Two Connecticut companies have agreed to stop selling concrete products after allegations of crumbling foundations throughout the state.
The announcement by the attorney general's office on Monday afternoon could impact the thousands of people impacted by the Connecticut crumbling foundation epidemic.
Joseph J. Mottes Company and Becker Construction voluntarily, which supplied concrete ingredients to thousands of homeowners, has agreed to stop selling materials for use in home foundations until at least June 30, 2017.
Attorney General George Jepsen said they "have dedicated significant resources to this investigation."
"Although that investigation will continue into the fall, we believe there is now sufficient evidence to conclude that significant levels of the mineral pyrrhotite in stone aggregate used in the production of concrete is a substantial contributing factor to the crumbling foundations experienced by some homeowners in eastern Connecticut. This conclusion is based on the analysis and input of our consulting scientific expert as well as other information obtained in the investigation. Further efforts are necessary to understand the full range of contributing factors and the manner that all factors interact to produce concrete deterioration," Jepsen said in a statement on Monday.
As the investigation continues into "deteriorating foundations in eastern Connecticut continues," John Patton, who is a spokesman for The Joseph J. Mottes Company, said their company, "as a good faith measure and with the goal of finding answers homeowners deserve," decided to "suspend sales of aggregate or concrete for residential home builds."
"We continue to believe this is an issue of improper installation and not materials – findings which were proven in our only Connecticut court case involving a failed foundation, the Tofolowsky decision of 2003 – and we have always cooperated with the state and will continue to do so in the hope of finding sustainable and meaningful solutions for the homeowners and future homeowners," Patton said in a statement on Monday.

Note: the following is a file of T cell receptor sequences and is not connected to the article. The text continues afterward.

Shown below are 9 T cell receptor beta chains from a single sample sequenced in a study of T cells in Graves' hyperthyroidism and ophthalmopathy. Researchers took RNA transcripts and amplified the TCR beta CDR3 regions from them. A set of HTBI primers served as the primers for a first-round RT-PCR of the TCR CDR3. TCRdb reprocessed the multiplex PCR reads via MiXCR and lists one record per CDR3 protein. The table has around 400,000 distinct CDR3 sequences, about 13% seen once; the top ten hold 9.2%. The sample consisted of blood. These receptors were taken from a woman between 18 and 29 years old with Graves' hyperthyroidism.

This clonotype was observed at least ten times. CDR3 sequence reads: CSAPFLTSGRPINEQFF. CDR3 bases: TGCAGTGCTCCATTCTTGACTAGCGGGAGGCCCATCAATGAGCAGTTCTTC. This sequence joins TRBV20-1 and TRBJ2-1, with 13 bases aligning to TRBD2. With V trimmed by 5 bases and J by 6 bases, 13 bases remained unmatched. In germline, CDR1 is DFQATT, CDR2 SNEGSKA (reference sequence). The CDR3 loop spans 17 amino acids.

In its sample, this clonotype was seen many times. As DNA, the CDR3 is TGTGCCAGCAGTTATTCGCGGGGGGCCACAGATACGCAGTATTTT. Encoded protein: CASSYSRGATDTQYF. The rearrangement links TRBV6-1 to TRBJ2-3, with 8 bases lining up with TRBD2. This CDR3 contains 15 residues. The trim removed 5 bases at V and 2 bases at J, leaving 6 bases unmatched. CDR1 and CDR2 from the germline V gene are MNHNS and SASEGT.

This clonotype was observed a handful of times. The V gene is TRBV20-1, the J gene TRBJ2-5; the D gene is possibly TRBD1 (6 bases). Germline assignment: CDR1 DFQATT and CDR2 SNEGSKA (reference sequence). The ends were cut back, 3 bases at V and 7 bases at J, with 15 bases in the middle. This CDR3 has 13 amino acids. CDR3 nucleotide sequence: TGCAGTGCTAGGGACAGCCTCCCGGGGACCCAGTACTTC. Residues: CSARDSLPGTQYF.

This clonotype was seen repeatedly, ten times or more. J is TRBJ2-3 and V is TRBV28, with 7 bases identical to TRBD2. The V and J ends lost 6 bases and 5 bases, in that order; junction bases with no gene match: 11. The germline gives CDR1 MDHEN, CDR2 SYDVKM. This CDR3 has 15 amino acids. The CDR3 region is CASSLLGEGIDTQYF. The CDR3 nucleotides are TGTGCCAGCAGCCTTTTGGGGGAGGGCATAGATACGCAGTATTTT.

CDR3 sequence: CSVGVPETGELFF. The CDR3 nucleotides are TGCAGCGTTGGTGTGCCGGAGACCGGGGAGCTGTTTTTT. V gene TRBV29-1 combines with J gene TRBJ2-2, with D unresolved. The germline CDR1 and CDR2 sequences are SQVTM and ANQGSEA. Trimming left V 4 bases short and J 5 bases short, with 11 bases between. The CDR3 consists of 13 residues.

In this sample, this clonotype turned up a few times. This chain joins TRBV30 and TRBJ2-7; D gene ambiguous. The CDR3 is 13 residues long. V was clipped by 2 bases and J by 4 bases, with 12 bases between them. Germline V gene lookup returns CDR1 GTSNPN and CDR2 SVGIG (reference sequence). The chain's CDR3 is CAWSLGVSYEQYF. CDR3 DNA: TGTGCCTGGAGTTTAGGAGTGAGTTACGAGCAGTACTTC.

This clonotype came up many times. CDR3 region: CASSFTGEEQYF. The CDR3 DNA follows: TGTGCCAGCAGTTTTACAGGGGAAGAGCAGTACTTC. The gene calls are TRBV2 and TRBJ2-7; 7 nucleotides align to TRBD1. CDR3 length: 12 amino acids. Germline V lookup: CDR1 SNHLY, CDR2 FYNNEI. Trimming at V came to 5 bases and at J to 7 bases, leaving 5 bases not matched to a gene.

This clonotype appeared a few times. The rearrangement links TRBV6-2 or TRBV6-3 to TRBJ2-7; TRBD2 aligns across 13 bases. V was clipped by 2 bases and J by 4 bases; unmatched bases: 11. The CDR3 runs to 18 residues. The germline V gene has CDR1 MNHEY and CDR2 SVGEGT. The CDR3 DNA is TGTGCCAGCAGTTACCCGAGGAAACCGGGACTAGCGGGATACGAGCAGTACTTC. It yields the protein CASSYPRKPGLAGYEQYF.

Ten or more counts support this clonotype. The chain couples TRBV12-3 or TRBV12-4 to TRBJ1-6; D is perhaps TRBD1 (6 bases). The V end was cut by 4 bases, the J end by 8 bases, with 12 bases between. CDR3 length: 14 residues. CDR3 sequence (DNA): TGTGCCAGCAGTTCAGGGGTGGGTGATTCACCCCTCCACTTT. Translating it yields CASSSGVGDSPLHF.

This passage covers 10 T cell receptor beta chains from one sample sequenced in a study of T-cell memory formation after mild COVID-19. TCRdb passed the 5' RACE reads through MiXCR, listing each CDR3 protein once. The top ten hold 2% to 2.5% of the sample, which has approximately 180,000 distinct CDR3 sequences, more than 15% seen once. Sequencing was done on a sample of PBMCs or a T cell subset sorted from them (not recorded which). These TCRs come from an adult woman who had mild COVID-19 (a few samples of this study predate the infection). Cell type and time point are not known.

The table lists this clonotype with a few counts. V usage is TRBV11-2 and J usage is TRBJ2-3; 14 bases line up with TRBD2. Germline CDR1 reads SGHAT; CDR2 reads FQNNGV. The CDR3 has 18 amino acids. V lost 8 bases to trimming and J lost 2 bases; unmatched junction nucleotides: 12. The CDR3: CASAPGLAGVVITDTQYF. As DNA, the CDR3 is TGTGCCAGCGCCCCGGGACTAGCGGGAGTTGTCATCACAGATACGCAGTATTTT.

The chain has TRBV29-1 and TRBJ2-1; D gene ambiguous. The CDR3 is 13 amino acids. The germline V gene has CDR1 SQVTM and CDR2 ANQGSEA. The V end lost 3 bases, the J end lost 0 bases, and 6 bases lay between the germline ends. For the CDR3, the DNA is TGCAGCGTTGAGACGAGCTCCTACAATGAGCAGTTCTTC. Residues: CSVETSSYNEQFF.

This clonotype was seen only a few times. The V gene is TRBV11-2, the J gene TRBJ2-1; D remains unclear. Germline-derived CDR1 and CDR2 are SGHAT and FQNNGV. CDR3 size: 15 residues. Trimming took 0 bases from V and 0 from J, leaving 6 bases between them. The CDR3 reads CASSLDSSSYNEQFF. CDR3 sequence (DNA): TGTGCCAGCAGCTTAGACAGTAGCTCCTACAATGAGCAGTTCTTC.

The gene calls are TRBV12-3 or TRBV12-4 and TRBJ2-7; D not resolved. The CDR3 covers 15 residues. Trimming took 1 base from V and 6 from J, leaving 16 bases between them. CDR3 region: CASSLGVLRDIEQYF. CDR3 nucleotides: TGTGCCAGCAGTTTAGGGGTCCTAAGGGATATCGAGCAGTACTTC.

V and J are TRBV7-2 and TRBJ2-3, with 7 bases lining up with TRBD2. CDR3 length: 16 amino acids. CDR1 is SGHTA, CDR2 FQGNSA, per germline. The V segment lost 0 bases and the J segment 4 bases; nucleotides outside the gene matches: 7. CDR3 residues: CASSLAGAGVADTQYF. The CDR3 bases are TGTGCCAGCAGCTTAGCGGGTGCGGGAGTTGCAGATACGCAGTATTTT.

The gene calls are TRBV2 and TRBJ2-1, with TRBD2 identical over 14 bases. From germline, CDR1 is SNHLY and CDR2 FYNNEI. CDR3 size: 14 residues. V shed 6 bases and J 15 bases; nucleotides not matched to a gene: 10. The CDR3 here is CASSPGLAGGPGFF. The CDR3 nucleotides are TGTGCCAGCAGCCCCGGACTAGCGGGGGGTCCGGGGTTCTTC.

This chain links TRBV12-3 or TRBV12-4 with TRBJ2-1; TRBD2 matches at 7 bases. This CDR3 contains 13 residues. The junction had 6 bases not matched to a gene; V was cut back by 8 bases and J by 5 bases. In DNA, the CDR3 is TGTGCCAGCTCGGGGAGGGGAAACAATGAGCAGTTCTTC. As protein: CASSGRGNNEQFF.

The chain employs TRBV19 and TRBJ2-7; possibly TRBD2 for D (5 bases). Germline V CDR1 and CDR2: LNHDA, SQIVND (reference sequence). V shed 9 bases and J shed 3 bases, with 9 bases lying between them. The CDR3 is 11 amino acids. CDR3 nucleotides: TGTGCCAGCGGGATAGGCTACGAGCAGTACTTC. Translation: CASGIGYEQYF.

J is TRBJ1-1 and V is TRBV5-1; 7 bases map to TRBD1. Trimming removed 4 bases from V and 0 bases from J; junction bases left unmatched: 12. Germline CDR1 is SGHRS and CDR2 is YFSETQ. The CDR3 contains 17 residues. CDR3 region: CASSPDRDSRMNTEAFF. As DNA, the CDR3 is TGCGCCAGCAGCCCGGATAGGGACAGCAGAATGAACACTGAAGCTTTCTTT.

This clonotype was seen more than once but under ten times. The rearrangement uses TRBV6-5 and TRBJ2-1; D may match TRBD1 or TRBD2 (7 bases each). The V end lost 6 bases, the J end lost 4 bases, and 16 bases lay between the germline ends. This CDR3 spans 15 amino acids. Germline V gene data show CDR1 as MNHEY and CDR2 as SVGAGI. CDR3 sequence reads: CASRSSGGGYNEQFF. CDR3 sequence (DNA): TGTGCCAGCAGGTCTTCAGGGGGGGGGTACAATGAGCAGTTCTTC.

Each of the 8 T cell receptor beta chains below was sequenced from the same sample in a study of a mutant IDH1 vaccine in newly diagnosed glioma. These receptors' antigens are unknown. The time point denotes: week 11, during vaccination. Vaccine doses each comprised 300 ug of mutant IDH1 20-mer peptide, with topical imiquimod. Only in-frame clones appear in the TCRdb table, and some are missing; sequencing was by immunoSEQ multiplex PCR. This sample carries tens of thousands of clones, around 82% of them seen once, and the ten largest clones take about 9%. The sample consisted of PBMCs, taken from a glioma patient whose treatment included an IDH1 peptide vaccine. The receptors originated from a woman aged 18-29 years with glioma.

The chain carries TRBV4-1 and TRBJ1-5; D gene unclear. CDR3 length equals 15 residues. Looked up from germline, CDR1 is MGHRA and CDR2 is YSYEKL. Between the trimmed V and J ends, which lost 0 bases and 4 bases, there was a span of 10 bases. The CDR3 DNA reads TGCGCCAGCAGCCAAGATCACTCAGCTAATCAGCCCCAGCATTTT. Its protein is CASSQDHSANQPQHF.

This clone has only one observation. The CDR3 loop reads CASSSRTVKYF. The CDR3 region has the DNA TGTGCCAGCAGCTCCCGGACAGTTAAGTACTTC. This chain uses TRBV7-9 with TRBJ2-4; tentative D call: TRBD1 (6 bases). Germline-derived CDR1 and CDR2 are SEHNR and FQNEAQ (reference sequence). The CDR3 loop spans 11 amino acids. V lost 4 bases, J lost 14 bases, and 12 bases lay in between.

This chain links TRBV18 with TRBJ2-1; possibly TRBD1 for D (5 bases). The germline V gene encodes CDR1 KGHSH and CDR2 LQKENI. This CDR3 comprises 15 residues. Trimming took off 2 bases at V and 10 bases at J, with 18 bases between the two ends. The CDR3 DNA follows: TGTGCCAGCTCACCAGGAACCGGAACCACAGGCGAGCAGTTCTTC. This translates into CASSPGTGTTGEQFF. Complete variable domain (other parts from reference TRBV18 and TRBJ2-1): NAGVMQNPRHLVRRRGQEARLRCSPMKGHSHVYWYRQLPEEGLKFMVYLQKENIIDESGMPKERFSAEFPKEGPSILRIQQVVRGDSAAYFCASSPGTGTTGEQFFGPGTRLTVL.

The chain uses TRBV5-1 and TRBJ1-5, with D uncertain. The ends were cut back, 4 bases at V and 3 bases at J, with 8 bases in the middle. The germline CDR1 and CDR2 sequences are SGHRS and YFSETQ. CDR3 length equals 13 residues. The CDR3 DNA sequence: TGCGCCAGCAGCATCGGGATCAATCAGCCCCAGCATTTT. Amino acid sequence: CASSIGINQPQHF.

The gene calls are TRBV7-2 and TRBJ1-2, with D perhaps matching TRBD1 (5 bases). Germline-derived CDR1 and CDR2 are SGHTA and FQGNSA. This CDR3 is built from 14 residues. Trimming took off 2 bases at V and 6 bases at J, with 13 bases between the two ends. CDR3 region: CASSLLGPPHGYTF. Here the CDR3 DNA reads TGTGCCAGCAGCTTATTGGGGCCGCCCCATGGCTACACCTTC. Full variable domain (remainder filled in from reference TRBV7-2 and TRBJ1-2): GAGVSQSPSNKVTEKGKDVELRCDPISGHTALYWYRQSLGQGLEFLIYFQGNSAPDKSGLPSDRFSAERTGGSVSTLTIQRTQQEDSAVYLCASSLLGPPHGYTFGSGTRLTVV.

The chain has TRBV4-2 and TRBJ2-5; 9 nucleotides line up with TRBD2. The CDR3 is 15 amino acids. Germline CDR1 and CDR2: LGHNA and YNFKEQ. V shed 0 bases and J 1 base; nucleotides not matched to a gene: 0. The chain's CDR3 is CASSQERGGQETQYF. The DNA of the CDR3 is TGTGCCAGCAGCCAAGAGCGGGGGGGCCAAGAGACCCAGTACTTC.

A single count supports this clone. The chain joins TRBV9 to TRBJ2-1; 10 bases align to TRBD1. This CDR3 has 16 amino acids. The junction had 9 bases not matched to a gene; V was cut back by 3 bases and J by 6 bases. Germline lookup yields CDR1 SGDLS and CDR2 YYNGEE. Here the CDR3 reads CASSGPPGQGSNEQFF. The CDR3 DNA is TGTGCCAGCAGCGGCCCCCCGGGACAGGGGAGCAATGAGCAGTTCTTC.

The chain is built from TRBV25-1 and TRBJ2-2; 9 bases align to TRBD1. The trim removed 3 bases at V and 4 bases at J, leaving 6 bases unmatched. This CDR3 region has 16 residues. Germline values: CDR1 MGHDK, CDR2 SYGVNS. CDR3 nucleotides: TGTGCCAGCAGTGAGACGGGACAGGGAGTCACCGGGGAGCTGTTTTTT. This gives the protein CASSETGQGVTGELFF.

Becker Construction told the attorney general's office, they will provide its customers with notice about the decision. They also stated they "post notice at its business locations and provide notice to customers that purchase stone aggregate."
The attorney general also said the joint investigation with the Department of Consumer Protection shows a high level of the mineral "pyrrhotite" is a contributing factor to the epidemic and that many homes were impacted.
"At that time, we anticipate being better able to assess any legal remedies that the state may have to address this problem and that lawmakers will have additional information on which to determine if public policy changes are warranted in the next legislative session. We commend these companies for agreeing to this voluntary step in the interest of public confidence in the safety of building materials and in allowing a full investigation to be completed," Jepsen said.
DCP Commissioner Jonathan A. Harris said "pyrrhotite is a factor in failing foundations, and that has opened up the door for us to take some preliminary action that can help consumers."
"We know the urgency of this issue for so many homeowners in eastern Connecticut, and are confident that the investigation will continue to produce the results we need to get the outcomes homeowners are looking for. This agreement with Joseph J. Mottes and Becker Construction Company will be just one of many steps forward we hope to make," Harris said in a statement on Monday.
Jepsen and Harris said "no finding of any legal violation by any party" at this time.
There have been 220 complaints of "deteriorating concrete foundations in eastern Connecticut."
To file a complaint, click here.
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